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Old 24th September 2007, 07:06 AM   #1
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Default Formula for pipe Q

Hi All,

I had read somewhere that there's a formula which relates pipe length to circumference and cross sectional area for determining the Q of a pipe. Can anyone provide the formula or point me to a link? I tried to Google this, but was unsuccessful.

I'm evaluating a design for a Hegeman style subwoofer, but need to adjust the pipe dimensions to better fit a larger driver. I'd like to find out if there are any constraints I'll need to contend with.
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Old 24th September 2007, 04:37 PM   #2
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Greets!

The basic material Q I'm familiar with is = (SQRT SoS)/net po, so a 1 m long pipe with a 0.1 m dia = (SQRT~342)/((1*(0.1^2*pi/4)*1.21) = ~1946. Then there's a pipe cut-off Q = Fc/F as discussed here: http://mmd.foxtail.com/Archives/Dige....11.05.03.html

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Old 24th September 2007, 05:11 PM   #3
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Quote:
The basic material Q I'm familiar with is = (SQRT SoS)/net po, so a 1 m long pipe with a 0.1 m dia = (SQRT~342)/((1*(0.1^2*pi/4)*1.21) = ~1946. Then there's a pipe cut-off Q = Fc/F as discussed here: http://mmd.foxtail.com/Archives/Dig...9.11.05.03.html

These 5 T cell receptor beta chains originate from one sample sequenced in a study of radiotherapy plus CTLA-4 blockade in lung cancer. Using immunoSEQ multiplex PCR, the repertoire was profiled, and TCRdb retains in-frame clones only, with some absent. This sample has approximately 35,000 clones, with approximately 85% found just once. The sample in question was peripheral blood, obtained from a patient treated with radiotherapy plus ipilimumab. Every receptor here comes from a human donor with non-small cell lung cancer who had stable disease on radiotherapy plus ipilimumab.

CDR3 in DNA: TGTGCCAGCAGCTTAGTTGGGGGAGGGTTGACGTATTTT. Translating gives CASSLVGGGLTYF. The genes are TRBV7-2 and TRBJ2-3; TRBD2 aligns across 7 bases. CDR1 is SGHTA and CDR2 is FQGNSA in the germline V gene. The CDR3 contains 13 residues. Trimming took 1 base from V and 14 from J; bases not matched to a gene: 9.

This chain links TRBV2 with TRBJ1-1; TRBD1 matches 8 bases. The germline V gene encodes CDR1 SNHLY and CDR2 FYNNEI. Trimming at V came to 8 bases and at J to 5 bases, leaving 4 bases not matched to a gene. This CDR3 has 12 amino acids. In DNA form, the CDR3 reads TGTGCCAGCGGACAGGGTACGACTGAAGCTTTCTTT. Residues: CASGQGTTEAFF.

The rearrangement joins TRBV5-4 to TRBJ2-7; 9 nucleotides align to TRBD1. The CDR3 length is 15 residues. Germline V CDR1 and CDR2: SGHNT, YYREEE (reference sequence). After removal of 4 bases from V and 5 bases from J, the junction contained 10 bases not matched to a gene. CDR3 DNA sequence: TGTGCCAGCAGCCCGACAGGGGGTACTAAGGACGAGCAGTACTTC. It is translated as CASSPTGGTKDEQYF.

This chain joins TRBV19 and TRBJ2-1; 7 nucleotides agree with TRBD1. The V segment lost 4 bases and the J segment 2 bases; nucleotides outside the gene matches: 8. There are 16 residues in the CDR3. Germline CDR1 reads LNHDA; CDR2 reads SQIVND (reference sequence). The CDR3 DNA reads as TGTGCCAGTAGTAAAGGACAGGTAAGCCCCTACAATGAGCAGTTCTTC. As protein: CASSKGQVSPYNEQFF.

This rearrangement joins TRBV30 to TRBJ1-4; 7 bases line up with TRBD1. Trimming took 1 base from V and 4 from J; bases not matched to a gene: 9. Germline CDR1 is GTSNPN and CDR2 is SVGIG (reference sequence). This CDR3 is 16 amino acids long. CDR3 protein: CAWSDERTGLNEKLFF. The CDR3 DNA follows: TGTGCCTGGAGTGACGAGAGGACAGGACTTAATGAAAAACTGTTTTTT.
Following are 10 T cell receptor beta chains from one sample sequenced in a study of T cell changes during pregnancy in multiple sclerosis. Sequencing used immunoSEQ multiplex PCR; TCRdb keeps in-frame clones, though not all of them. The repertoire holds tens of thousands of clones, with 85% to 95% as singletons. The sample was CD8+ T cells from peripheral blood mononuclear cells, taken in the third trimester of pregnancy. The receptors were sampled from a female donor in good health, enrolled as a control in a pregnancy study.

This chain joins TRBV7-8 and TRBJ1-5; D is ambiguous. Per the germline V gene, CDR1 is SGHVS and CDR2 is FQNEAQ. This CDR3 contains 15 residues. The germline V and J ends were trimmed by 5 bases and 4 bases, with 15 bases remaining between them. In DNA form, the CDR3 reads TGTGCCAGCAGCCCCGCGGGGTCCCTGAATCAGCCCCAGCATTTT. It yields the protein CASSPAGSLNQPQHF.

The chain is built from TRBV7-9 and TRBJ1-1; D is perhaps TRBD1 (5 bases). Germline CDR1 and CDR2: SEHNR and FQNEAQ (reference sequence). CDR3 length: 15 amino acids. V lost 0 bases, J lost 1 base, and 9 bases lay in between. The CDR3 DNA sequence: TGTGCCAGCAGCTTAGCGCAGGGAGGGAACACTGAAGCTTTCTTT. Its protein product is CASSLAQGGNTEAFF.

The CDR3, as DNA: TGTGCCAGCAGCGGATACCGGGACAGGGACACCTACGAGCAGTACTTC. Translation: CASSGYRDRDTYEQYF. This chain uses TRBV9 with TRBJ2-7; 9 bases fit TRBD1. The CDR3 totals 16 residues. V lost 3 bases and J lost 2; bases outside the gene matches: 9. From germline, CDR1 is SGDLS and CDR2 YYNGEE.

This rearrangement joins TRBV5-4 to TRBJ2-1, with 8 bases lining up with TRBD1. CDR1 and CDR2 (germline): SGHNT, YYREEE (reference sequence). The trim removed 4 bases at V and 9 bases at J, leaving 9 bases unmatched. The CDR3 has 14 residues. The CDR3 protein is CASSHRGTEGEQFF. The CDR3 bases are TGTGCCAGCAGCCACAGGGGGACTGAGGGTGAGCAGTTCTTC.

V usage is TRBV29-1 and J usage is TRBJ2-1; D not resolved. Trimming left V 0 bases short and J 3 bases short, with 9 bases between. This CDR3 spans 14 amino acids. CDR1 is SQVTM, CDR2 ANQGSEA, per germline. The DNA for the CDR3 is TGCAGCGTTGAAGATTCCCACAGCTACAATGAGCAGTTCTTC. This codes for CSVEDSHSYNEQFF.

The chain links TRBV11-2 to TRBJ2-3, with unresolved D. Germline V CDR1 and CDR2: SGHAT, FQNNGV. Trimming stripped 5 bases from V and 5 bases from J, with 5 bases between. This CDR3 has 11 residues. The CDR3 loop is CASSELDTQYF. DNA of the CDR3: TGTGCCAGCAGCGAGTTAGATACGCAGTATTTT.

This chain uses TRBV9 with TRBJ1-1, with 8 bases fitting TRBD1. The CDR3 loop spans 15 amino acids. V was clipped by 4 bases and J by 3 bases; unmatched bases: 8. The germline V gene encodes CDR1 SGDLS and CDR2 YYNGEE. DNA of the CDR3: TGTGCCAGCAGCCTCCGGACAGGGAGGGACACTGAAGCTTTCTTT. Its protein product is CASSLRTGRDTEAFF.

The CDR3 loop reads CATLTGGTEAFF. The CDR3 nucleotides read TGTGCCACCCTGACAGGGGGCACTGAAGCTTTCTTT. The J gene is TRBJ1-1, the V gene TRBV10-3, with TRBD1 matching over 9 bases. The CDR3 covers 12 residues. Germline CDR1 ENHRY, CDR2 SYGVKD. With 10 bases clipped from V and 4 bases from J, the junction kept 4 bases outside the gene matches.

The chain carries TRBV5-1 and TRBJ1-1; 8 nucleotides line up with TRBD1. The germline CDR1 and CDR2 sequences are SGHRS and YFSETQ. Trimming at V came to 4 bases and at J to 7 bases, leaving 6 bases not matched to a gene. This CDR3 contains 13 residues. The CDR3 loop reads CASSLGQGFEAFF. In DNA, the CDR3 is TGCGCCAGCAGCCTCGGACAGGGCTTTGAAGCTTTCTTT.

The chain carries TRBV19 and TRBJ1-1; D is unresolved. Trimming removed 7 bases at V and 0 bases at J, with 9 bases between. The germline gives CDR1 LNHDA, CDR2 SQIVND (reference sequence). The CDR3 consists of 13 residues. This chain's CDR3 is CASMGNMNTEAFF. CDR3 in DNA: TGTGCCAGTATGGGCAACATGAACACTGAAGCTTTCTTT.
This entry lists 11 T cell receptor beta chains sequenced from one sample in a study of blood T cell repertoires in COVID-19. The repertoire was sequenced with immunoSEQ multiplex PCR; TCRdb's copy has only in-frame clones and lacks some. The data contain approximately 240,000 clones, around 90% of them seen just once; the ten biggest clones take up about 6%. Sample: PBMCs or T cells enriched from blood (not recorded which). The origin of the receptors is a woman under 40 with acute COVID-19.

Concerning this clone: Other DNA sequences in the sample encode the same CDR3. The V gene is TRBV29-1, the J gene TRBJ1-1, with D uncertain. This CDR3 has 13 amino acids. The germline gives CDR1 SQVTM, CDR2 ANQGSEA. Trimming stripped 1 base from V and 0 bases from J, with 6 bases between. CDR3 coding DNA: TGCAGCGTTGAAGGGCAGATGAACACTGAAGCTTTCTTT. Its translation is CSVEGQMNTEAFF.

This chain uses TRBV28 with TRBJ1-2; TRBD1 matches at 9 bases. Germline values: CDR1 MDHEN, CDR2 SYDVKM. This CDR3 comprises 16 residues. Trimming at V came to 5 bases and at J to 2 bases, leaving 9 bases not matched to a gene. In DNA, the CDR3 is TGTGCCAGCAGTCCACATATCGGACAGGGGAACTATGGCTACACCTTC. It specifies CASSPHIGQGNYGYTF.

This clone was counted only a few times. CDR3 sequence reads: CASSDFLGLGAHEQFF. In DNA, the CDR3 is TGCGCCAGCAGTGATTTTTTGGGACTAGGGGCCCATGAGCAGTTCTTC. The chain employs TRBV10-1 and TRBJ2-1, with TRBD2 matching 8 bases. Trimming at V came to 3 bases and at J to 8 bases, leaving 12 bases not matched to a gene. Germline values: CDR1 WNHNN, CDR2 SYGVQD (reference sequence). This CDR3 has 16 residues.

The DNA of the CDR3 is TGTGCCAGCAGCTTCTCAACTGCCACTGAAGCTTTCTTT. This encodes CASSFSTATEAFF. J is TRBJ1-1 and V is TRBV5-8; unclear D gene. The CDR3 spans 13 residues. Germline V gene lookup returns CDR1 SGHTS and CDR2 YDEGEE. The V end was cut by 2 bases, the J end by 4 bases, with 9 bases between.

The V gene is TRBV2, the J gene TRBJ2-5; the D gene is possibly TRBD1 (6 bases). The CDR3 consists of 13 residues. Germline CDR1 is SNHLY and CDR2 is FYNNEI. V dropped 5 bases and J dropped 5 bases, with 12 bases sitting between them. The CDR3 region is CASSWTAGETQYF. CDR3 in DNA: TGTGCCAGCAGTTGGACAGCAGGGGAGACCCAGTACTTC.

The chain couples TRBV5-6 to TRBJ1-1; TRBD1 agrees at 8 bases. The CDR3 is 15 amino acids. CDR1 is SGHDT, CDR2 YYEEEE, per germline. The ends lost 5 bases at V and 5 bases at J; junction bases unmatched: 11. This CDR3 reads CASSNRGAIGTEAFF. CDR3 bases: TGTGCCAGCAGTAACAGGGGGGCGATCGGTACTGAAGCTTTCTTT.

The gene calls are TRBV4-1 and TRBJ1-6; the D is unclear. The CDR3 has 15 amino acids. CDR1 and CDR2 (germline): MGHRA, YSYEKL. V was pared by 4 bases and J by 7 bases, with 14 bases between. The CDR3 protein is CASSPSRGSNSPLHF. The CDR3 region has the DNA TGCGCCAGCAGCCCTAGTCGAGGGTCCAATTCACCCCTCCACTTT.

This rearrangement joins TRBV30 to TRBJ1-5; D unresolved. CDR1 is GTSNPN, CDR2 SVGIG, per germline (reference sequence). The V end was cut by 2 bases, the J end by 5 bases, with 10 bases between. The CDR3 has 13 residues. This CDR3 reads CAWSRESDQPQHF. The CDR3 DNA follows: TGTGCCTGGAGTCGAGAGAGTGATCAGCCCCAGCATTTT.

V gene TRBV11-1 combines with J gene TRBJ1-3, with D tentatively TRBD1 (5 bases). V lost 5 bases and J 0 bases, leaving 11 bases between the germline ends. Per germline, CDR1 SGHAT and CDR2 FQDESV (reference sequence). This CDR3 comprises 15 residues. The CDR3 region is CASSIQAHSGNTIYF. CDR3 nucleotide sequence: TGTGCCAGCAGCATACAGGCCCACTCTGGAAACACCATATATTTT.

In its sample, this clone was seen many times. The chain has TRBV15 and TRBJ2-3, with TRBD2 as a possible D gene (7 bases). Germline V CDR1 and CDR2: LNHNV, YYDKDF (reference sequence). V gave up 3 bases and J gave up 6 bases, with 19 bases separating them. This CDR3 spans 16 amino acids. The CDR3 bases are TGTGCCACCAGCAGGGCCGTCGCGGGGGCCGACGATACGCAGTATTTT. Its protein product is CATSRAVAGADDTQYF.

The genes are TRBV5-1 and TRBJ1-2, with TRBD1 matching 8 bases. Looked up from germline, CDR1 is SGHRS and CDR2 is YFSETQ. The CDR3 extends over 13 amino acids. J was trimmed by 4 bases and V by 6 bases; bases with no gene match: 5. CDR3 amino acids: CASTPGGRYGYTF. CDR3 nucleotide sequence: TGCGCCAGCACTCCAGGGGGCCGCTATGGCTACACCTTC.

Thanks for your reply, but could you help with defining the terms in the formula?

SoS?
net po?
where does 1.21 come from?

And is the above formula for the resonant frequency or the cutoff frequency?
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Old 24th September 2007, 07:02 PM   #4
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Speed of Sound and depending on who you ask/read, it will vary a bit, but FWIW in case you want to use MJK's TL simming program: 342 m/sec, the one I used in the example

po = weight of air, which varies with temp and humidity, which MJK uses 1.21 kg/m^3

Neither, it's the quality factor of the air mass 'slug', which is what you asked for by description, but I doubt it's what you think you need to accomplish your task. Not knowing the design details of the sub I can't help further beyond saying that scaling rarely works well without knowing how to scale everything, including the driver's specs.
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